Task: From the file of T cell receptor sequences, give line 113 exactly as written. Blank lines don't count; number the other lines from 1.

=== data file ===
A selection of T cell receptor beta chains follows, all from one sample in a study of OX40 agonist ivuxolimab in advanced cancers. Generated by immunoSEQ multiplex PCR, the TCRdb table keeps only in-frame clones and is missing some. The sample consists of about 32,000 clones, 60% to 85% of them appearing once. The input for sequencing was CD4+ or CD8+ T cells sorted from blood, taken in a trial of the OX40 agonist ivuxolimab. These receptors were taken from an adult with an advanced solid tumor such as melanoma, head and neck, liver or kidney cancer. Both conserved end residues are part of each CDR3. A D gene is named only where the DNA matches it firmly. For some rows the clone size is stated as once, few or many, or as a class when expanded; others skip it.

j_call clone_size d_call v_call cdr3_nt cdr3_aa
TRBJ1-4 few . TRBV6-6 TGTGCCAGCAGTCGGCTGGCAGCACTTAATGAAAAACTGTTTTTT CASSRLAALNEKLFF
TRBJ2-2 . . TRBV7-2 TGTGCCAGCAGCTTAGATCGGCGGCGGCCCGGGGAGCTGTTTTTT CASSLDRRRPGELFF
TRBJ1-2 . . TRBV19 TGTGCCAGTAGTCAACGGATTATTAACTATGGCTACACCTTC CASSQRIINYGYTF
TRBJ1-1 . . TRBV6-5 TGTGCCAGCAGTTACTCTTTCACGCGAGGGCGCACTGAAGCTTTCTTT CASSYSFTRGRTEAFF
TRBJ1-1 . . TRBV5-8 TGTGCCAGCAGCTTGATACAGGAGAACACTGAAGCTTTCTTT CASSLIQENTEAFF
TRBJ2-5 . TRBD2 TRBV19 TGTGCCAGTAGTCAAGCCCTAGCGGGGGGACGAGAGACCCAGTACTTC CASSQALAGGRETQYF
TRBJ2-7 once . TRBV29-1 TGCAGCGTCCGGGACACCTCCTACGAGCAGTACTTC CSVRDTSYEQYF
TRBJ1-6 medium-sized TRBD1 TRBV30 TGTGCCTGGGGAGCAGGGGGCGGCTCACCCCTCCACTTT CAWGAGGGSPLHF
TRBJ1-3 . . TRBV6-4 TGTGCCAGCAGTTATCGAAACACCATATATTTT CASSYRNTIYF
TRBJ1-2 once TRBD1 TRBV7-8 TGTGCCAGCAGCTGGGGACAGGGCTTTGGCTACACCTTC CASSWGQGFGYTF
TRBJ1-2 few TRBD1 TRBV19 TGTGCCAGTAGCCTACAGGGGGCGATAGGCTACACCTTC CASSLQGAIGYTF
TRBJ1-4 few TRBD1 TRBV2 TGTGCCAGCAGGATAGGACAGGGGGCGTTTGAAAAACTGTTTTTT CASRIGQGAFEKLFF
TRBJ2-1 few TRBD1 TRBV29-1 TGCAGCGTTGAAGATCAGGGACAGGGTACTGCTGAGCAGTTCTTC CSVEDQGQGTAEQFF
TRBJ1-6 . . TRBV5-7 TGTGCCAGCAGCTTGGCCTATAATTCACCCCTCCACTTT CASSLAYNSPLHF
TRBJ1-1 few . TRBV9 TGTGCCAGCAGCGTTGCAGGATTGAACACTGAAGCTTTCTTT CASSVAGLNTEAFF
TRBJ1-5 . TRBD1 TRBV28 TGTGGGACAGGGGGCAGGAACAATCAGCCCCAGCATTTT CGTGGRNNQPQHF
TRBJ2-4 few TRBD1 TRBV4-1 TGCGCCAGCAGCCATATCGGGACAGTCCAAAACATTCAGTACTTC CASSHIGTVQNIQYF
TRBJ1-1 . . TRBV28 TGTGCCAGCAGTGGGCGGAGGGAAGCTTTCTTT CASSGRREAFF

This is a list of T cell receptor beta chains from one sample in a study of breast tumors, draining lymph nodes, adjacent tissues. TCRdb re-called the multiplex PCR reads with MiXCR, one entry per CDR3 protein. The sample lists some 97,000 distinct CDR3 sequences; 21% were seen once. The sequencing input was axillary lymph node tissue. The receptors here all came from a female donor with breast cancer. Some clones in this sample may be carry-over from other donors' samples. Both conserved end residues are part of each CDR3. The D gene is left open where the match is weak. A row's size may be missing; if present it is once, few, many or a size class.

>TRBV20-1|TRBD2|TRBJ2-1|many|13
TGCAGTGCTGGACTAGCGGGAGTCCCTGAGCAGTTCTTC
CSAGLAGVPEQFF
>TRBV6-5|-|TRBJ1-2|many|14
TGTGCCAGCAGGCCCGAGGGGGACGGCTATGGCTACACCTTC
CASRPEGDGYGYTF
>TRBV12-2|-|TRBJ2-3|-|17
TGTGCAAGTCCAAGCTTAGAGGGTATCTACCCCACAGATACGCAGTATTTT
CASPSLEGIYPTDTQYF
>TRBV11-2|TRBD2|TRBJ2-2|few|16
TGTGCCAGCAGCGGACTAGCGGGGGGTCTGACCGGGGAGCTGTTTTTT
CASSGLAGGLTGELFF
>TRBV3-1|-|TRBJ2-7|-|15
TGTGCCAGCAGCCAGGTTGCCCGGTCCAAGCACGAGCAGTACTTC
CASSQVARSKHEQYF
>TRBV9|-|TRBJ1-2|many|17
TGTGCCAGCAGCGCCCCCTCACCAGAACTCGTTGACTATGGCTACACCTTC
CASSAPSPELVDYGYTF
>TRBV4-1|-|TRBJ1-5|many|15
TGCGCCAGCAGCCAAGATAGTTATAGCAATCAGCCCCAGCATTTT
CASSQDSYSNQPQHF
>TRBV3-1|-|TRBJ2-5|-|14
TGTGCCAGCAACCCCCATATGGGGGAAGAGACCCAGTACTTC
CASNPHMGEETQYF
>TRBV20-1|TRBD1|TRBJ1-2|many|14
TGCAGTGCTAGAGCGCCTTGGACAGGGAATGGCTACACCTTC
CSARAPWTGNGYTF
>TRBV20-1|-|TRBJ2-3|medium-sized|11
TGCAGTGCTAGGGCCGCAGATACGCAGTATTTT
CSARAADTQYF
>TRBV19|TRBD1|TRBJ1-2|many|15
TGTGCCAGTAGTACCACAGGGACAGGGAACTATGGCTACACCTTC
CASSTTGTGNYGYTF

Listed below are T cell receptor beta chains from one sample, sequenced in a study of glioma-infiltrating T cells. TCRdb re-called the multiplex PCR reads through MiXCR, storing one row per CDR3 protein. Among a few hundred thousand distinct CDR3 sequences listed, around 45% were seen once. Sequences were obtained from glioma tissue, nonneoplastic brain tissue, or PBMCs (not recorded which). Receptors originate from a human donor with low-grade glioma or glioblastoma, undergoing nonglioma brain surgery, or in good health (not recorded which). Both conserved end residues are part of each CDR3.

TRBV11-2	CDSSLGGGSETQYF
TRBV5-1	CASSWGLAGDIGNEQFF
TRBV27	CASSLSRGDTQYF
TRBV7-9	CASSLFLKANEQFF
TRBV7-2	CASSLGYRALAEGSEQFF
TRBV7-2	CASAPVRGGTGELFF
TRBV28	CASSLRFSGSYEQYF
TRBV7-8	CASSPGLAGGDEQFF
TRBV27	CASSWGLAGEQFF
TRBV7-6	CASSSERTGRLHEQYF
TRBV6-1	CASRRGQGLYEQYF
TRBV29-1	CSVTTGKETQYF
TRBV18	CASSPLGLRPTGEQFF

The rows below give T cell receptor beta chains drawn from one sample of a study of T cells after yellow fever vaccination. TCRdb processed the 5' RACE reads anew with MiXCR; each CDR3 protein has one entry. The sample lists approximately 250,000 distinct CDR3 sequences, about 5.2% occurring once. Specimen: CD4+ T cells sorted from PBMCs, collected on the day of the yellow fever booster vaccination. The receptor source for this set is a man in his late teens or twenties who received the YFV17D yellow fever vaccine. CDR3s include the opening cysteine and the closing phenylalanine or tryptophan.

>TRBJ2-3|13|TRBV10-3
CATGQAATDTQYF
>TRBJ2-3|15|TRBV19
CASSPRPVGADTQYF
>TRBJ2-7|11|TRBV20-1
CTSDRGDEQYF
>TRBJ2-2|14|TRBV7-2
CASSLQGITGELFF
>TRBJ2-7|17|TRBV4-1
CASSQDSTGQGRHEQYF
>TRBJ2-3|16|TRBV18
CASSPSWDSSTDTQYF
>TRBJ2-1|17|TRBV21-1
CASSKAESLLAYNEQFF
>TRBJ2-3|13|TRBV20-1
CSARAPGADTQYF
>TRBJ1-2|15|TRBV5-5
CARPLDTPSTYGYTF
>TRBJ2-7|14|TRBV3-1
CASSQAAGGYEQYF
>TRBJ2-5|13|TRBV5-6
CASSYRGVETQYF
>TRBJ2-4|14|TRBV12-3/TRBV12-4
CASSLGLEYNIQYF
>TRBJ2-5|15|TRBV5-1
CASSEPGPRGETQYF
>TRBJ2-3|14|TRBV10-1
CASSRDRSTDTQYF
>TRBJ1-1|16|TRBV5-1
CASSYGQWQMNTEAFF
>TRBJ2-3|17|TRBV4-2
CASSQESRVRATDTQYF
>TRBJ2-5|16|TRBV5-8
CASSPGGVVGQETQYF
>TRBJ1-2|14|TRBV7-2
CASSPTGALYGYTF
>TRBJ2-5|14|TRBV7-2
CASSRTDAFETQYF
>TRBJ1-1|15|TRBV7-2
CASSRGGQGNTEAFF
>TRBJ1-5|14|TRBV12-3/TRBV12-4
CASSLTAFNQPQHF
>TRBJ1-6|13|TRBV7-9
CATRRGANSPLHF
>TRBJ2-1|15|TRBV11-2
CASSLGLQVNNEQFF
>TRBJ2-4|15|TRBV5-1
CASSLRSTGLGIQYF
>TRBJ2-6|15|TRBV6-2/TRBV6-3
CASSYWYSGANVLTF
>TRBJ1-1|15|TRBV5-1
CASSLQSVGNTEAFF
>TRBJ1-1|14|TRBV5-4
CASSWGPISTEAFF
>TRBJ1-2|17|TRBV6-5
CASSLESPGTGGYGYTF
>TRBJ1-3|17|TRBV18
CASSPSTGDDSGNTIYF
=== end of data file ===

CATRRGANSPLHF